Young Crufoe hesitated a few moments, as ifconfidering what resolution he should take ; at 11, flapping his companions hand, he cried, Agreed, my boy! I will go along with you: let us fet off this mornent for Plymouth." At the fame time he commiffioned one of his acquaintances to let his father know (after the expiration of a few hours), that he was only gone to fee the city of Amfterdam, in Holland, and that he should be back in a week or two.
Rich. I do not like this Mr. Robinfon Crufoe.

!M lp

Edw. Nor I neither.
Mr. Rofe. Why fo, Richard?
Rich. Becaufe he feems to make nothing of leaving his father and mother without their permiffion.
Mr. Rc/. You are -extremely right, Richard; he committed there a very rafh, foolifh action, and we should pity -him for his folly. But, thank Heaven, there are not many young perfons nowfo ignorant as not to know their duty towards their parents.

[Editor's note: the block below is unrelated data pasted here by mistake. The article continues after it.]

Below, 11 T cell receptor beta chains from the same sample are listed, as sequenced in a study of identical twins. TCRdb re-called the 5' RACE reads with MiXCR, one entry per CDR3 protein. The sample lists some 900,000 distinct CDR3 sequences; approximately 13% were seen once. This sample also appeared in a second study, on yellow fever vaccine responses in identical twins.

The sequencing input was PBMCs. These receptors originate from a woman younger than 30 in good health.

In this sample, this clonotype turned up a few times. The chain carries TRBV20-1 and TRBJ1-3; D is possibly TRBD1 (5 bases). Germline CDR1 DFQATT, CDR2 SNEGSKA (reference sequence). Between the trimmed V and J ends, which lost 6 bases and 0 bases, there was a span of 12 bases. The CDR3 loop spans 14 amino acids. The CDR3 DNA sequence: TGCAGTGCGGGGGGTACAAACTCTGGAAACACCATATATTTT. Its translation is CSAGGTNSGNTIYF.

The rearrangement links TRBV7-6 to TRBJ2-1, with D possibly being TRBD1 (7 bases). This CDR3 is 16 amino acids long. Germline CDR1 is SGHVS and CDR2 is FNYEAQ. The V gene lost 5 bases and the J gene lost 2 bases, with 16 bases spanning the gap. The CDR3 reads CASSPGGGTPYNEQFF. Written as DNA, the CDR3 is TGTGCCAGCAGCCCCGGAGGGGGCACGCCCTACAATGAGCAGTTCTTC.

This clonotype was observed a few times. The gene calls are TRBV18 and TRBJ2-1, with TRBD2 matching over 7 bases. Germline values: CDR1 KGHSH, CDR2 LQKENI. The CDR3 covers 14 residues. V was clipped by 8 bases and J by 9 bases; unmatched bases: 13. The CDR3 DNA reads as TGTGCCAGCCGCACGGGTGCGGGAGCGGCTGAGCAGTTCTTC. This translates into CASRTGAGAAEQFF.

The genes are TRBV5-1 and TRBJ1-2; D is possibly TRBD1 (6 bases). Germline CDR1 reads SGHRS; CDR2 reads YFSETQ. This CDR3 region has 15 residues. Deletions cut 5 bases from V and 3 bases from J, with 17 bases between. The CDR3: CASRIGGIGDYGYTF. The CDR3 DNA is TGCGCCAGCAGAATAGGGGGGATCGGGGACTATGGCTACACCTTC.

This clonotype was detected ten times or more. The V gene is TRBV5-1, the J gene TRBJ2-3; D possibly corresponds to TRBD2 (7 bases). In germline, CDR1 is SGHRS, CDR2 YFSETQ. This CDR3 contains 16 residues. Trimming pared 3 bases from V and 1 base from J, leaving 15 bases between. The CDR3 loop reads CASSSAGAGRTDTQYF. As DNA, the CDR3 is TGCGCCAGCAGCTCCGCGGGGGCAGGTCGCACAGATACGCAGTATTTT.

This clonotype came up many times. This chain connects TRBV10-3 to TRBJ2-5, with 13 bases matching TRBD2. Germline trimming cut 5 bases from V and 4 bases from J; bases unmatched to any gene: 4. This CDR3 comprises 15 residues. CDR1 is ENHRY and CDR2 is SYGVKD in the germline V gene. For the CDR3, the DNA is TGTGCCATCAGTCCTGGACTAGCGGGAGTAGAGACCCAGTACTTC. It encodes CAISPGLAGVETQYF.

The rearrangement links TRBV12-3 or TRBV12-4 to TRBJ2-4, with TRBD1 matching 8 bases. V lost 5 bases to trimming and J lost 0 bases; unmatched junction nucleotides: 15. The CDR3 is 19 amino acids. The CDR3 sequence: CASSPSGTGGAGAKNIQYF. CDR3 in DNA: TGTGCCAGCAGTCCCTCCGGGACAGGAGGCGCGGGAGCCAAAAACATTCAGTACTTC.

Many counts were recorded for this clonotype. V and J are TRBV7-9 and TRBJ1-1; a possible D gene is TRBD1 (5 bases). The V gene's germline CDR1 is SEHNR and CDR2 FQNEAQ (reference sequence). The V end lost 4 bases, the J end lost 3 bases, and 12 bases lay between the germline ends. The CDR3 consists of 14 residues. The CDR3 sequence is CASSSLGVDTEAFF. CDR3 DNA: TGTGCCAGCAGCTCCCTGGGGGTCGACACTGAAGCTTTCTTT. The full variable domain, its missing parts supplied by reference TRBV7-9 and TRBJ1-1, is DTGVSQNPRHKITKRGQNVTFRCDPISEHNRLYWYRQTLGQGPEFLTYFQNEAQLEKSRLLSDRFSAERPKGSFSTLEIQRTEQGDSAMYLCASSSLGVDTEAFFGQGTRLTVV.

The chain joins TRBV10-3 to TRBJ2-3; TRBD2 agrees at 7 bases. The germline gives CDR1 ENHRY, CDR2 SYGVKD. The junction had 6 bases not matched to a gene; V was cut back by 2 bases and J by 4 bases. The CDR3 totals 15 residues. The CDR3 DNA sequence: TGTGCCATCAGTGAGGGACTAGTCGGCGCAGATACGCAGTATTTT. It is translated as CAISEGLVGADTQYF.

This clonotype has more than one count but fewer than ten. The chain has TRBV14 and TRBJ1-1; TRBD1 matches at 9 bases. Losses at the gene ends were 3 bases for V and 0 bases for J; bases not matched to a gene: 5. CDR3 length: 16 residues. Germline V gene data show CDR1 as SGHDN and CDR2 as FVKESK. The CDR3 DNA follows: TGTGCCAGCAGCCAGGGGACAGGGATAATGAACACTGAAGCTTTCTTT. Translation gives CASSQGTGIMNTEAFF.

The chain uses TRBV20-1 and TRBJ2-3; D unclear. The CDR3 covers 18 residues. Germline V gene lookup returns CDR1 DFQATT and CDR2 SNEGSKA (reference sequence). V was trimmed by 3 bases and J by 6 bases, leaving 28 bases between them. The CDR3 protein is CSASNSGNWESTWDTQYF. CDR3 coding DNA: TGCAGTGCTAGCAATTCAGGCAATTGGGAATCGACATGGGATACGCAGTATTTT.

Edw. What-! are there other boys, then; like Robinfon Crufoe ?
Mr. ?Rofe. I have not yet found-any; but one thing I know for certain, which is, that. no good can ever come of young people who behave like him..
Rich. Well, let us hear what becomes of Robinfon.:
Mr.-BiL. A thoit -time after Robinfon and the captain's fon were got on board, the failors weighed anchor and fettheir fails. The wind blew frelh, and they cleared out B5 o

of the harbour, bidding adieu to Plymouth for a fhort while. Young Crufoe was upon the deck with his friend, and almoff out of his wits with joy that he was at length going to begin his travels.